Kent lingers on the violence, lingers on assault, lingers on the casual, visceral nature of this world; the camera holds its gaze far longer than one can bear, deliberately unsettling audiences and challenging them not to look away. Indeed, The Nightingale is designed for the cinema experience – being able to look away from the laptop screen and check Twitter defeats the point of Kent’s unrelenting direction, however necessary it might sometimes feel.
Here’s my review of The Nightingale, accompanying my recent interview with its two lead actors.
It’s an interesting film, The Nightingale – as I remark in the review, it’s a movie that’s far easier to respect than to like. There’s a lot about it that’s hugely, hugely impressive: not just Jennifer Kent’s direction, but also the performances of Aisling Francoisi and Sam Claflin. (And indeed of Baykali Ganambarr – I’m a little annoyed with myself I didn’t find the space to mention to his performance in the review itself, it’s quite a notable omission.)
I wasn’t especially fond of it when I first watched it; my appreciation of it has grown since then, though, the more I’ve thought about it. It’s definitely a film that benefits from deeper thought and consideration – certainly, had I reviewed it closer to when I watched the film, I’d have likely written about it more critically than I ultimately did. Admittedly I’m not super pleased with the review itself: I think perhaps I could’ve done a stronger piece of writing about the film than I actually did, particularly in the second half of the review.
Still, though. Pretty pleased with that segment I quoted above. Good set of sentences, that.
Facebook | Twitter | Blog Index | Film Index
You should never see a scene of – well, any kind of violence, but in this case, sexual violence and not be made to feel uncomfortable. In my opinion, it’s filmed wrong if you don’t feel repulsed by it – there’s something wrong in the way that it’s been depicted.
This is a very exciting one! First-ever video interview. Not that you can actually see me in it, mind – I’m rather more suited to a radio career than television – but I was in the room, and they were filmed, so it counts. And it was a pretty cool experience generally, so that’s good.
I’ve linked directly to the YouTube video above, but there’s also a little bit of a write-up over at Flickering Myth, if you’re interested in that as well. It’s a good interview, I think – we only had a relatively short time together, but still managed to get to the heart of what’s proving to be quite a challenging film. (I’ll have my own review of The Nightingale up in a few days – it’s certainly quite a striking film, if nothing else.)
Facebook | Twitter | Blog Index | Interviews Index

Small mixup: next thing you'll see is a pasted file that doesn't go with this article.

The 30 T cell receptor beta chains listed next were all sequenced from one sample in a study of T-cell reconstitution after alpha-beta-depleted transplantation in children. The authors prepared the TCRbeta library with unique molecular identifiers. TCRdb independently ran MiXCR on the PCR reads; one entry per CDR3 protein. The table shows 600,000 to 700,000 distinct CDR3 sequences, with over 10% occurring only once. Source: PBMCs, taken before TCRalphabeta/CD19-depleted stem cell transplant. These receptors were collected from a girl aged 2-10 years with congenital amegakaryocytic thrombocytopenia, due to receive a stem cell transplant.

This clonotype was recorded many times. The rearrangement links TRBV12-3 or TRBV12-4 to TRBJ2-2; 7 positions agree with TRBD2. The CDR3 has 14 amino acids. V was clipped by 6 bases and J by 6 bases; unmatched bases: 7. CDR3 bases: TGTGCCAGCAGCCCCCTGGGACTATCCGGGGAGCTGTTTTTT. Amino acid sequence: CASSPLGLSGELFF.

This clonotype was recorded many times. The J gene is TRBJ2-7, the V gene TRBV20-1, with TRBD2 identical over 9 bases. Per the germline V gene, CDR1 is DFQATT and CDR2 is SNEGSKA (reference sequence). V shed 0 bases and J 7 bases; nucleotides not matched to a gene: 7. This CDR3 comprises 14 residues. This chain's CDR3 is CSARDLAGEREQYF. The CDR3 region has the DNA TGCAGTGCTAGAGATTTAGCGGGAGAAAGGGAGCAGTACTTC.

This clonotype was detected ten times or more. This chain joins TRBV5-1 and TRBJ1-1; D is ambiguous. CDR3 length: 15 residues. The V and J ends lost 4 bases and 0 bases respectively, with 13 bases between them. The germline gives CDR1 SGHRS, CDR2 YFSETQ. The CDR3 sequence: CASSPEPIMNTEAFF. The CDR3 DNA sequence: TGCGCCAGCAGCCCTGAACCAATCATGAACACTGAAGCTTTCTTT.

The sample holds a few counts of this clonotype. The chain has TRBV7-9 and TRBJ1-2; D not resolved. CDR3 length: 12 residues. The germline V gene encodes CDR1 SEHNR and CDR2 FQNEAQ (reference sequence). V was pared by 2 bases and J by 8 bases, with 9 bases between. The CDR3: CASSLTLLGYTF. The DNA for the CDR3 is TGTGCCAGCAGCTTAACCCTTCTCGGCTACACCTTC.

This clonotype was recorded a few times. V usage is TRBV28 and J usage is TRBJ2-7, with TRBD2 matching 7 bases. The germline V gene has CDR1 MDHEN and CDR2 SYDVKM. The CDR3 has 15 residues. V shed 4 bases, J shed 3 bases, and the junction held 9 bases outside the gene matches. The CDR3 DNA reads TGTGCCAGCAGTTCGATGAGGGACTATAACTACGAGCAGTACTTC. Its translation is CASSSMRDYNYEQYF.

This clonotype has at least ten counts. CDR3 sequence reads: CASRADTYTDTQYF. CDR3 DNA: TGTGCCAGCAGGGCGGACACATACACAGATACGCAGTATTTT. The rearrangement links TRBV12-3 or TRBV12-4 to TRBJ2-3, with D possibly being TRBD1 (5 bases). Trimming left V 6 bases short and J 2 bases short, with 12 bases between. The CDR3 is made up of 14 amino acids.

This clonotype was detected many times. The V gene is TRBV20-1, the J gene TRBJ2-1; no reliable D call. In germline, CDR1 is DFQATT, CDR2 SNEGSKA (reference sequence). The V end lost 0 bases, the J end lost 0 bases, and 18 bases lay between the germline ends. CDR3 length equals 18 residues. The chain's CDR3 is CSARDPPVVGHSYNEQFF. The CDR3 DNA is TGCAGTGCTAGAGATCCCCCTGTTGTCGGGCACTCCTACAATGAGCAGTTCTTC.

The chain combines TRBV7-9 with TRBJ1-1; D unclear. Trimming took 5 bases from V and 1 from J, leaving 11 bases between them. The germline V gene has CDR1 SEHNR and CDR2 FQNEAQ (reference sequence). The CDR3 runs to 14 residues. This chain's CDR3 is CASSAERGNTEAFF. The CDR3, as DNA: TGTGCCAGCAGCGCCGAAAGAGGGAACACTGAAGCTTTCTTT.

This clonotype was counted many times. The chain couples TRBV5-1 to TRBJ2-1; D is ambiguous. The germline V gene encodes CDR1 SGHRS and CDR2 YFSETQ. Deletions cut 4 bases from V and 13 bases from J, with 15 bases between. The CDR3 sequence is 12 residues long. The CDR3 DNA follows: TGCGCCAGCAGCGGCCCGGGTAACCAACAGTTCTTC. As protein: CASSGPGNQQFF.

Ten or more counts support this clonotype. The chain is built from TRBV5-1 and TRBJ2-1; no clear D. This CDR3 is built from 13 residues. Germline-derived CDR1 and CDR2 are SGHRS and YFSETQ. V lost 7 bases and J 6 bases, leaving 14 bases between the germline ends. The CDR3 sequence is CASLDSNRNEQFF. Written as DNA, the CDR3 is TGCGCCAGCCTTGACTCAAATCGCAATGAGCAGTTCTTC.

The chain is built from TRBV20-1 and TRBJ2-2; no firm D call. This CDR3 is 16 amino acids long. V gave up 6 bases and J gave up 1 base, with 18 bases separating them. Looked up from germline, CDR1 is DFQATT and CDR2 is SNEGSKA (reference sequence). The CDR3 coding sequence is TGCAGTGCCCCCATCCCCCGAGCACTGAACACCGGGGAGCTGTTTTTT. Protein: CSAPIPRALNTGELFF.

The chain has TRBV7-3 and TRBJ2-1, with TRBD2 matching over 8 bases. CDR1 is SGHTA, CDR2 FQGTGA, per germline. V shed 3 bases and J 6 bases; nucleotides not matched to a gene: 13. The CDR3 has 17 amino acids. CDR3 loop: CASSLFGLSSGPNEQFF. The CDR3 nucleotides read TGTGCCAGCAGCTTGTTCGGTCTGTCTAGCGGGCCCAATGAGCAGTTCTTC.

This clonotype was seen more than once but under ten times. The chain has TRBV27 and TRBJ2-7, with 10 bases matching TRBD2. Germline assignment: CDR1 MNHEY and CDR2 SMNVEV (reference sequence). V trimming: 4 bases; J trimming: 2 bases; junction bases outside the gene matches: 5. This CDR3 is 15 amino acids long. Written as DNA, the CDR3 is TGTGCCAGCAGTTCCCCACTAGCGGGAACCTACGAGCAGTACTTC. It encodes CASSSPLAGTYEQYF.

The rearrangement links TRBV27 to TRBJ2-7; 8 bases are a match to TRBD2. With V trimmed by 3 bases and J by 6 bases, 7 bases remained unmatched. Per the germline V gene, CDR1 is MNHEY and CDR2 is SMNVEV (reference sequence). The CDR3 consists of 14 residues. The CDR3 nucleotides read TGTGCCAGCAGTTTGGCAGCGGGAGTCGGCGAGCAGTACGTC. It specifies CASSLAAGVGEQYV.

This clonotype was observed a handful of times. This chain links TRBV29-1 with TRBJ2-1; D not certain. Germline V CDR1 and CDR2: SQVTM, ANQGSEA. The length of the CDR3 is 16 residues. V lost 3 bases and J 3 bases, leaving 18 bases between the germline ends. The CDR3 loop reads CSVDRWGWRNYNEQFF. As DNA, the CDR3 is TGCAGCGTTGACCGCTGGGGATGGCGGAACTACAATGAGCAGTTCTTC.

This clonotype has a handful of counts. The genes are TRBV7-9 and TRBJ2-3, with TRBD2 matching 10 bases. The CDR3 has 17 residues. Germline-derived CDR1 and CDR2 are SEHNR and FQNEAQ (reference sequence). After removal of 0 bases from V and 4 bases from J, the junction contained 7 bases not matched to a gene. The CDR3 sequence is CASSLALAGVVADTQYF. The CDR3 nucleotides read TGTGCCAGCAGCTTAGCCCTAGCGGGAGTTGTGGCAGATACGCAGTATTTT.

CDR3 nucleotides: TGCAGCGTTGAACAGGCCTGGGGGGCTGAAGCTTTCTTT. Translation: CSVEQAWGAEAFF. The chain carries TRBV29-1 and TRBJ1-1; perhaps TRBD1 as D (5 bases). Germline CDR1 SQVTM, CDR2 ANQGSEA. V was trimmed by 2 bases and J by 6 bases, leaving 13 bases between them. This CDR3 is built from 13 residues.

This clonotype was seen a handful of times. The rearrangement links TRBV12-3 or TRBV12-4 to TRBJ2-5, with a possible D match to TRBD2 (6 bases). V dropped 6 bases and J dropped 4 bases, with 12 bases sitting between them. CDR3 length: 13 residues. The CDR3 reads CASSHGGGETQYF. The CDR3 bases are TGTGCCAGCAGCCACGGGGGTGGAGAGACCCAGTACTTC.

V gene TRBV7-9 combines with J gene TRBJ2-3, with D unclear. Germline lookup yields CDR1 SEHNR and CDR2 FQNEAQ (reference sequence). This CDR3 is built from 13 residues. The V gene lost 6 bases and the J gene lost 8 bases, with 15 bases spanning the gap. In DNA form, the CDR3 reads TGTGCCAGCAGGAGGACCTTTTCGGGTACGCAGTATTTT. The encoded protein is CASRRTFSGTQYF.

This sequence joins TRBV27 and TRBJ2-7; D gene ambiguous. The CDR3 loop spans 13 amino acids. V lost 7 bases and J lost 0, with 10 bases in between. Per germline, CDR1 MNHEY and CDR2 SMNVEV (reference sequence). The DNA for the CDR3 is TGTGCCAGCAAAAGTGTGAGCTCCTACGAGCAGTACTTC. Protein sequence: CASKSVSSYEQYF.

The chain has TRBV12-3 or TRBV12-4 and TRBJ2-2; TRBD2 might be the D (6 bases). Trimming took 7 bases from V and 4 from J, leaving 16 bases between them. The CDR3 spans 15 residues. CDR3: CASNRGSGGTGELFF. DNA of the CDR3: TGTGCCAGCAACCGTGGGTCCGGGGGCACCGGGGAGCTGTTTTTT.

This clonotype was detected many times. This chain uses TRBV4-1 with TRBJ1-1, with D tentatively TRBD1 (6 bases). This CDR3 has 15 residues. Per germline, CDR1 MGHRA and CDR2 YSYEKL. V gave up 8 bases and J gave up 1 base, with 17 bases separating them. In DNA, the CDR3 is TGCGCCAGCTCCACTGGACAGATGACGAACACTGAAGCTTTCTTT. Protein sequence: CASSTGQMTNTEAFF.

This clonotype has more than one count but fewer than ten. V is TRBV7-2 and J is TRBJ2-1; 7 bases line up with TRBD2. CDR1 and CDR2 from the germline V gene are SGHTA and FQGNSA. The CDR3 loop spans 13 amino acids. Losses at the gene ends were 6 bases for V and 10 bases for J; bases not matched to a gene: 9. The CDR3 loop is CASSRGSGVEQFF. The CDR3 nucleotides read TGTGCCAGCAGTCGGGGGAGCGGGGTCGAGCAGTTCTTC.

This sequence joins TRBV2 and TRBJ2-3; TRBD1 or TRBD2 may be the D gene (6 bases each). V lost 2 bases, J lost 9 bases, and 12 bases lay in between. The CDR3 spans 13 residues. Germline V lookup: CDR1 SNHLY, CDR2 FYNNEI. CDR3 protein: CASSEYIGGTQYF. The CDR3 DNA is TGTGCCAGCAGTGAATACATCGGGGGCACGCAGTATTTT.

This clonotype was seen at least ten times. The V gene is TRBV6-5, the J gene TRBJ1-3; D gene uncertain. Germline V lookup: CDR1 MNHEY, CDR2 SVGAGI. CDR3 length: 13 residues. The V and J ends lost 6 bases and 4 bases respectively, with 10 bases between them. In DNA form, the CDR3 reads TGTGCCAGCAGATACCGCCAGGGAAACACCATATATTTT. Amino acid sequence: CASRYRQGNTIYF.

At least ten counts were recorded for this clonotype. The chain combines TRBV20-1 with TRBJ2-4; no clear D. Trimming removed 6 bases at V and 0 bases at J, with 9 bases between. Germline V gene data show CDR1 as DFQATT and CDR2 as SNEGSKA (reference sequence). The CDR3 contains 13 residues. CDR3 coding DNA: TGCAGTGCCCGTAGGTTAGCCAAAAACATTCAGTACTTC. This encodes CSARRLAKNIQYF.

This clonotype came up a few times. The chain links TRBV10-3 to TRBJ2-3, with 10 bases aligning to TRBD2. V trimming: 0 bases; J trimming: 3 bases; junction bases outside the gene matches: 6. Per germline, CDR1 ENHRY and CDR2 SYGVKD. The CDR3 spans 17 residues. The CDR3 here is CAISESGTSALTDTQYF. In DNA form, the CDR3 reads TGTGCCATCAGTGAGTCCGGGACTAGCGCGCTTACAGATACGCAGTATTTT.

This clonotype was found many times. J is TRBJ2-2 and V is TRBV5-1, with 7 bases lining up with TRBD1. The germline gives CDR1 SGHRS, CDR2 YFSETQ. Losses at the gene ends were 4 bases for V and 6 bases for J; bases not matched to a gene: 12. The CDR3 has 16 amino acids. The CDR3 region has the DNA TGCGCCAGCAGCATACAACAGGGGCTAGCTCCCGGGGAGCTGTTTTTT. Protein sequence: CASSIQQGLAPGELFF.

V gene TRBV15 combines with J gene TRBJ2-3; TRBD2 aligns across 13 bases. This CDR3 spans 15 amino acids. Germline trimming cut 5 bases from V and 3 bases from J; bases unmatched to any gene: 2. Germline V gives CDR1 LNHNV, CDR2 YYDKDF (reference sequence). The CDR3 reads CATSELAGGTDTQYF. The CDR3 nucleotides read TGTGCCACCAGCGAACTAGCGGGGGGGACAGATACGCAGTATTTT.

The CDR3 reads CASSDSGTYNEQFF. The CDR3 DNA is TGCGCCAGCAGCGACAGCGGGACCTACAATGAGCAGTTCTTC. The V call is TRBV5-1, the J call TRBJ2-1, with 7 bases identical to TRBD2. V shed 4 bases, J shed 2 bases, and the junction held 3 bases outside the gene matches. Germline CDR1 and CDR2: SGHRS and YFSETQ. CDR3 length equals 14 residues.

Genius draws attention to how the patriarchal expectations imposed on Francoise Gilot, by both Picasso and society in general, limit her success as an artist; just a few short weeks after Picasso left Francoise “alone, sick and pregnant to care for a baby for almost a month” while he was in Poland, he objects to her going to Paris, asking “Who’s going to look after the children?” The parallels aren’t subtle – he refuses to look after the children because he “wouldn’t get any work done”, when just a few lines earlier Francoise told an art dealer “I’m afraid I don’t have anything new to show you. I’ve been too busy with the children”. Another moment, reminiscent of many recent #MeToo stories, sees the same art dealer tell Francoise he can no longer represent her, for fear of Picasso’s anger – even after their relationship has ended, Picasso’s influence continues to stymy her art.
Genius: Picasso does some genuinely interesting work in terms of its depiction of female artists; its interrogation of how gender has defined, and restricted, our understanding of genius isn’t so much subtext as it is openly, emphatically… text. The National Geographic drama isn’t just about great men of history, but about the genius left unacknowledged, the genius that wasn’t allowed to thrive, because of such a traditionally myopic understanding of what is or isn’t genius. Time and time again, Genius: Picasso asks why you’re not instead watching Genius: Maar or Genius: Gilot instead, and the indisputable answer it offers is a suffocating, gendered understanding of genius.
I was left in a bit of an odd place with this piece.
My plan, from around the fifth episode of Genius: Picasso, was to write an article about how the show depicts creativity, and the struggle to define your creativity – as well as perhaps also touching on how it grapples with the myth of apolitical art, and the need to use your platform responsibly when you have one. I might still write about that a bit, actually, I’m not sure.
Anyway, though, as I came to write it, I found it difficult to get to grips with that piece, in part because my plan to do it as a sort of personal essay seemed more than a little pretentious and arrogant (convinced though I am that we’ll eventually reach Genius: Moreland). Plus, I was increasingly fixated on another angle I’d thought of for Genius – how it engaged with gender. At first I was planning on writing it for the Mary Shelley series (giving me time to catch up on the Einstein series, which had apparently also done some interesting things vis a vis its depiction of women), or maybe the fourth series if it were also about a woman (I’ve kinda plotted out a 5+ series arc for Genius in my head where it’s this really interesting, feminist sotry).
But! I couldn’t get the creativity piece to work, and I couldn’t stop thinking about the gender angle, so this is the piece I wrote. I was quite pleased with it in the end; it’s a little longer than my Yahoo columns tend to be, though I had a lot of ideas I wanted to cover, and even then didn’t quite manage to get all of them in. I must say, I really did quite enjoy Genius.
Facebook | Twitter | Blog Index | General TV Index